The terrorist attacks that brought down the World Trade Center towers and pierced the Pentagon affected all Americans, including journalists who were there and those handling the early coverage. Because of the attacks, SPJ 2001 National Convention planners quickly substituted, expanded or added several panel discussions about the Sept. 11 events and their impact on journalism. Alicia Shepard, a senior writer for American Journalism Review moderated one of those panels. It included a journalist who was in the first tower as it was hit and a West Coast editor who flew from Los Angeles to New York in a chartered jet – one of the country’s first post-attack flights. Marty Wolk, MSNBC business reporter, was covering a business meeting at the World Trade Center’s north tower, the first tower to be hit. He spoke quietly of the confusion, shock and disbelief during the attack and in the days afterward. Wolk said that, during the first few hours, he was “part survivor, part journalist,” operating on automatic pilot and using family “connections” to get his story back to MSNBC headquarters in Redmond, Wash. Steve Yoder, San Francisco bureau chief for the Wall Street Journal, flew into New York as soon as air travel was permitted to supplement and relieve Journal reporters who lost office space the World Financial Center. “(New York) editors who should be here to tell you this story not only saw and covered the news, they became part of it,” he said. “Many were interviewing people who flooded the street after the first plane hit, then joined the crowd fleeing after the second hit. They were running for their lives while trying to report the news and call their families.” Dan Drummond, of The Washington Times, was on 395 heading to Reagan National Airport when the Pentagon was struck. “I saw an explosion and a plume of smoke, then the traffic stopped,” he said. After calling a radio station and his editor to update them, Drummond “did what a journalist does – I started to interview people stopped on 395.” Paul McMasters, First Amendment ombudsman at the Freedom Forum, was driving to his Pentagon-area office when he heard of the New York attacks on the radio. He was on a Pentagon parking lot ramp facing the east side of the building and level with the third floor when American Flight 77 hit the building’s southwest face and exploded. “All of a sudden, I saw a huge fireball over the building,” he said. “It was angry red and yellow, then turned into a sickeningly oily black cloud. I felt the intense heat through my windshield, but I never heard a sound.” Drex Heikes, executive editor of the Los Angeles Times Magazine, told of reporters far from ground zero. In addition to putting out an extra edition that day, the Los Angeles Times had some “1,100 people develop a worldwide coverage game plan in six hours. We had 20 open pages for the next day, covering four major story elements: on-site, regional, international and the investigation.” Another panel member, Federal Emergency Management Agency Region 10 Public Affairs Officer Mike Howard, described the agency’s role in disaster relief and told how the agency relies on the media to provide critical public information. Most of the reporters faced technical problems in reporting the story, and some had to find creative solutions to get information to their editors. “I wanted to file a story,” Wolk said, “but I had left my laptop, my PDA and my cell phone [in WTC 1] as I ran from the building.” Most of the public phones Wolk saw in the Wall Street area were being used or didn’t work. When he finally did find a phone to use, he couldn’t get the MSNBC news desk in Redmond, Wash. After trying several other numbers without success, he reached his mother in Cleveland “because she has a personal 800 number.” When his mother couldn’t dial up a conference call between Wolk and his editor, “she finally called MSNBC on another phone and held the two handsets together so my editor and I could shout at one another,” in what Wolk called an example of “hands-on connectivity.” Wolk called his wife to let her know he was OK only after filing his story. Yoder said the Wall Street Journal was able to put out a paper only a half-day later because of dogged reporting and a lot of luck. The Journal set up a duplicate computer system in New Brunswick, N.J., after the 1993 WTC car bombing. The remote computer installation was tested the previous weekend, and one editor with a DSL line at home luckily had a full list of work in progress on his home computer “They put out a paper and witnessed carnage that is unspeakable,” said Yoder. “Many are still in recovery mode.”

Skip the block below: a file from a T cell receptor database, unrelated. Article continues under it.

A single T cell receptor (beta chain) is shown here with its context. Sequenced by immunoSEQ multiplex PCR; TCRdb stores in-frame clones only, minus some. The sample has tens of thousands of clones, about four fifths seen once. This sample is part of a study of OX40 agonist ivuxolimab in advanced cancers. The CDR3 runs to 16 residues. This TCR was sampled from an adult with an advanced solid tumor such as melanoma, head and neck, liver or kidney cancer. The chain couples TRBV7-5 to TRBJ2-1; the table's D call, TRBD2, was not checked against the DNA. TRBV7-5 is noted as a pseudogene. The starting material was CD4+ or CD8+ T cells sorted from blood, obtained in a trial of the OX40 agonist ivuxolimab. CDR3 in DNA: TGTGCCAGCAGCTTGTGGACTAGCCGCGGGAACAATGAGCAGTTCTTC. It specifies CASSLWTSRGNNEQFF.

PENTAGON CHAOS, REPORTING CARE